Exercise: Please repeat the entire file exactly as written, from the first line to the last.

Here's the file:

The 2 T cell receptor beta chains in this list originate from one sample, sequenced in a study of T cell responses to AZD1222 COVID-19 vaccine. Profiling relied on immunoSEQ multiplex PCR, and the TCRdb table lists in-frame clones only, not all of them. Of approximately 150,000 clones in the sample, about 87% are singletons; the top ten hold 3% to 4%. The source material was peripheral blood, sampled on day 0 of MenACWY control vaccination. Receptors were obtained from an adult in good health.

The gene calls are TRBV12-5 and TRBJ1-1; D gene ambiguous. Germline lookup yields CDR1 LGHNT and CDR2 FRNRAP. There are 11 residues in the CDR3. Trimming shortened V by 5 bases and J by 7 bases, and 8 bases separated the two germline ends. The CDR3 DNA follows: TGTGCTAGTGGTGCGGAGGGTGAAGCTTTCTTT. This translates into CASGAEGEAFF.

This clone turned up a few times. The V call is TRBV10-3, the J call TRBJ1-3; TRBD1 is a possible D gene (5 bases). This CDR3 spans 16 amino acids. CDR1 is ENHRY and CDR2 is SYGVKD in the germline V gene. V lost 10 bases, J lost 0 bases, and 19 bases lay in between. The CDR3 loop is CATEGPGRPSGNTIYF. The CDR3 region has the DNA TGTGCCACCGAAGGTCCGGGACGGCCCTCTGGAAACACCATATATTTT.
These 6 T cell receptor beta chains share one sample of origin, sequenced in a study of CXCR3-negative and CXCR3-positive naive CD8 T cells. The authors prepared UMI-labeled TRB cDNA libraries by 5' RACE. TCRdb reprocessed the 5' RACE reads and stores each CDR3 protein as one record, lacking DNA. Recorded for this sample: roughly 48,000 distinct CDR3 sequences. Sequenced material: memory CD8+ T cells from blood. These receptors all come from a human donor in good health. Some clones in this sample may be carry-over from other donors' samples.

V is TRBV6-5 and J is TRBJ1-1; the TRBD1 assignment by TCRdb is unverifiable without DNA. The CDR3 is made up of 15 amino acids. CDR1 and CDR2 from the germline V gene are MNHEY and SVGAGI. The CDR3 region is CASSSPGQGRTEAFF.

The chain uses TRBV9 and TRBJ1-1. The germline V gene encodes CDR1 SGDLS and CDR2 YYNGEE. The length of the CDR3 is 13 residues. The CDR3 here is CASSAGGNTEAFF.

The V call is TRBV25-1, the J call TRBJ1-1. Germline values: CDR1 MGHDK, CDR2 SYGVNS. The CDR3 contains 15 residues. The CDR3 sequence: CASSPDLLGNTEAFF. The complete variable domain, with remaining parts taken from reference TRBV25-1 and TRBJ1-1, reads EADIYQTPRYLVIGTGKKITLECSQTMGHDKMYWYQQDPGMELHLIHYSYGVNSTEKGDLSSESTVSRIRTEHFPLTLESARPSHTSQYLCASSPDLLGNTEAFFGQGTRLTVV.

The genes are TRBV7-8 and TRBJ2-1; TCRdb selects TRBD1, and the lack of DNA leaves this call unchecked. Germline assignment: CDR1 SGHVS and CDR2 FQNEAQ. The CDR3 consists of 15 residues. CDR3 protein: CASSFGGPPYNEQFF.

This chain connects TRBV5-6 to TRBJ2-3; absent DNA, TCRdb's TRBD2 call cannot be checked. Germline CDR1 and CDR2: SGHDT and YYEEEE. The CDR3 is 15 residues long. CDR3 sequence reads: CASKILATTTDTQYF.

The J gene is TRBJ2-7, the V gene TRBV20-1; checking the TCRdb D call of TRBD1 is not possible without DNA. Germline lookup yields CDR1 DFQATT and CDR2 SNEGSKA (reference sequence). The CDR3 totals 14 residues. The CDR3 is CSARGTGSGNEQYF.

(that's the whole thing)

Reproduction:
The 2 T cell receptor beta chains in this list originate from one sample, sequenced in a study of T cell responses to AZD1222 COVID-19 vaccine. Profiling relied on immunoSEQ multiplex PCR, and the TCRdb table lists in-frame clones only, not all of them. Of approximately 150,000 clones in the sample, about 87% are singletons; the top ten hold 3% to 4%. The source material was peripheral blood, sampled on day 0 of MenACWY control vaccination. Receptors were obtained from an adult in good health.

The gene calls are TRBV12-5 and TRBJ1-1; D gene ambiguous. Germline lookup yields CDR1 LGHNT and CDR2 FRNRAP. There are 11 residues in the CDR3. Trimming shortened V by 5 bases and J by 7 bases, and 8 bases separated the two germline ends. The CDR3 DNA follows: TGTGCTAGTGGTGCGGAGGGTGAAGCTTTCTTT. This translates into CASGAEGEAFF.

This clone turned up a few times. The V call is TRBV10-3, the J call TRBJ1-3; TRBD1 is a possible D gene (5 bases). This CDR3 spans 16 amino acids. CDR1 is ENHRY and CDR2 is SYGVKD in the germline V gene. V lost 10 bases, J lost 0 bases, and 19 bases lay in between. The CDR3 loop is CATEGPGRPSGNTIYF. The CDR3 region has the DNA TGTGCCACCGAAGGTCCGGGACGGCCCTCTGGAAACACCATATATTTT.
These 6 T cell receptor beta chains share one sample of origin, sequenced in a study of CXCR3-negative and CXCR3-positive naive CD8 T cells. The authors prepared UMI-labeled TRB cDNA libraries by 5' RACE. TCRdb reprocessed the 5' RACE reads and stores each CDR3 protein as one record, lacking DNA. Recorded for this sample: roughly 48,000 distinct CDR3 sequences. Sequenced material: memory CD8+ T cells from blood. These receptors all come from a human donor in good health. Some clones in this sample may be carry-over from other donors' samples.

V is TRBV6-5 and J is TRBJ1-1; the TRBD1 assignment by TCRdb is unverifiable without DNA. The CDR3 is made up of 15 amino acids. CDR1 and CDR2 from the germline V gene are MNHEY and SVGAGI. The CDR3 region is CASSSPGQGRTEAFF.

The chain uses TRBV9 and TRBJ1-1. The germline V gene encodes CDR1 SGDLS and CDR2 YYNGEE. The length of the CDR3 is 13 residues. The CDR3 here is CASSAGGNTEAFF.

The V call is TRBV25-1, the J call TRBJ1-1. Germline values: CDR1 MGHDK, CDR2 SYGVNS. The CDR3 contains 15 residues. The CDR3 sequence: CASSPDLLGNTEAFF. The complete variable domain, with remaining parts taken from reference TRBV25-1 and TRBJ1-1, reads EADIYQTPRYLVIGTGKKITLECSQTMGHDKMYWYQQDPGMELHLIHYSYGVNSTEKGDLSSESTVSRIRTEHFPLTLESARPSHTSQYLCASSPDLLGNTEAFFGQGTRLTVV.

The genes are TRBV7-8 and TRBJ2-1; TCRdb selects TRBD1, and the lack of DNA leaves this call unchecked. Germline assignment: CDR1 SGHVS and CDR2 FQNEAQ. The CDR3 consists of 15 residues. CDR3 protein: CASSFGGPPYNEQFF.

This chain connects TRBV5-6 to TRBJ2-3; absent DNA, TCRdb's TRBD2 call cannot be checked. Germline CDR1 and CDR2: SGHDT and YYEEEE. The CDR3 is 15 residues long. CDR3 sequence reads: CASKILATTTDTQYF.

The J gene is TRBJ2-7, the V gene TRBV20-1; checking the TCRdb D call of TRBD1 is not possible without DNA. Germline lookup yields CDR1 DFQATT and CDR2 SNEGSKA (reference sequence). The CDR3 totals 14 residues. The CDR3 is CSARGTGSGNEQYF.